Timing is important when it comes to dealing with matrimonial assets. It will be necessary to file a statement of claim for an application for a matrimonial property order within two years following the date of divorce. However, in some cases, the deadline may be earlier. It’s easy to see just how complex things can get when dividing marital assets. Working with a divorce lawyer in Alberta can help to ensure that you’ll meet the necessary deadlines and file the proper paperwork when the future of valuable assets hangs in the balance.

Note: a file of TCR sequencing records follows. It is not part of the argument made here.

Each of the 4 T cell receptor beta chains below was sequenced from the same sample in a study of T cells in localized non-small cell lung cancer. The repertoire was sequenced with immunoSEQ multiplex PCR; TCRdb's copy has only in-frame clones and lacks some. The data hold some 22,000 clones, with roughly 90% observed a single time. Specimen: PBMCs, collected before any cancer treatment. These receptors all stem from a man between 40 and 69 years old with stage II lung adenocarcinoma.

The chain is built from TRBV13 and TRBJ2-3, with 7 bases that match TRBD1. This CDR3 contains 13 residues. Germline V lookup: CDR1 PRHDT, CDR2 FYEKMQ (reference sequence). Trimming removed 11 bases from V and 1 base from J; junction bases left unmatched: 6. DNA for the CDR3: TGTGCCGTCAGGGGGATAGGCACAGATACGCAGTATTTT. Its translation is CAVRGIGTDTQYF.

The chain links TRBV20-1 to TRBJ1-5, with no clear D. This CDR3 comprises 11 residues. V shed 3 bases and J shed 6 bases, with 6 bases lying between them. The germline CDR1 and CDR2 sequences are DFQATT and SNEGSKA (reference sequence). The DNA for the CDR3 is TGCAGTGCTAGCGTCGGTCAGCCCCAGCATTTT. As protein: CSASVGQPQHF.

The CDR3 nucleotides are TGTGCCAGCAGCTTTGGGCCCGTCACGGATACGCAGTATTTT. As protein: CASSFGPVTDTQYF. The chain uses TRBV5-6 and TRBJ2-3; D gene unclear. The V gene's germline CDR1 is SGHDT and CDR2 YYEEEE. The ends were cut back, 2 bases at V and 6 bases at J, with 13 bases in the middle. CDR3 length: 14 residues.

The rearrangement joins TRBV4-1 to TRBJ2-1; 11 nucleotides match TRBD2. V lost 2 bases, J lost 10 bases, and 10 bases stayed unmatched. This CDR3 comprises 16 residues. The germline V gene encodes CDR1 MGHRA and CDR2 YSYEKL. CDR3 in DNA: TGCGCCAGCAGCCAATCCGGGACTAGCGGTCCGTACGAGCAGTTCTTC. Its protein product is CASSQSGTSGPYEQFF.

Division of Property for Unmarried Couples
How are assets divided in Alberta when an unmarried couple separates? The process can be slightly more challenging since certain criteria must be met.
For instance, Alberta’s Adult Interdependent Relationships Act defines adult independent partners as two people who live together in a relationship of interdependence for at least three years. A relationship may also qualify if the couple has been together for less than three years if they have a child together. The Court in Alberta defines interdependence as a state of being emotionally committed to one another, functioning as a unit both domestically and economically and sharing lives.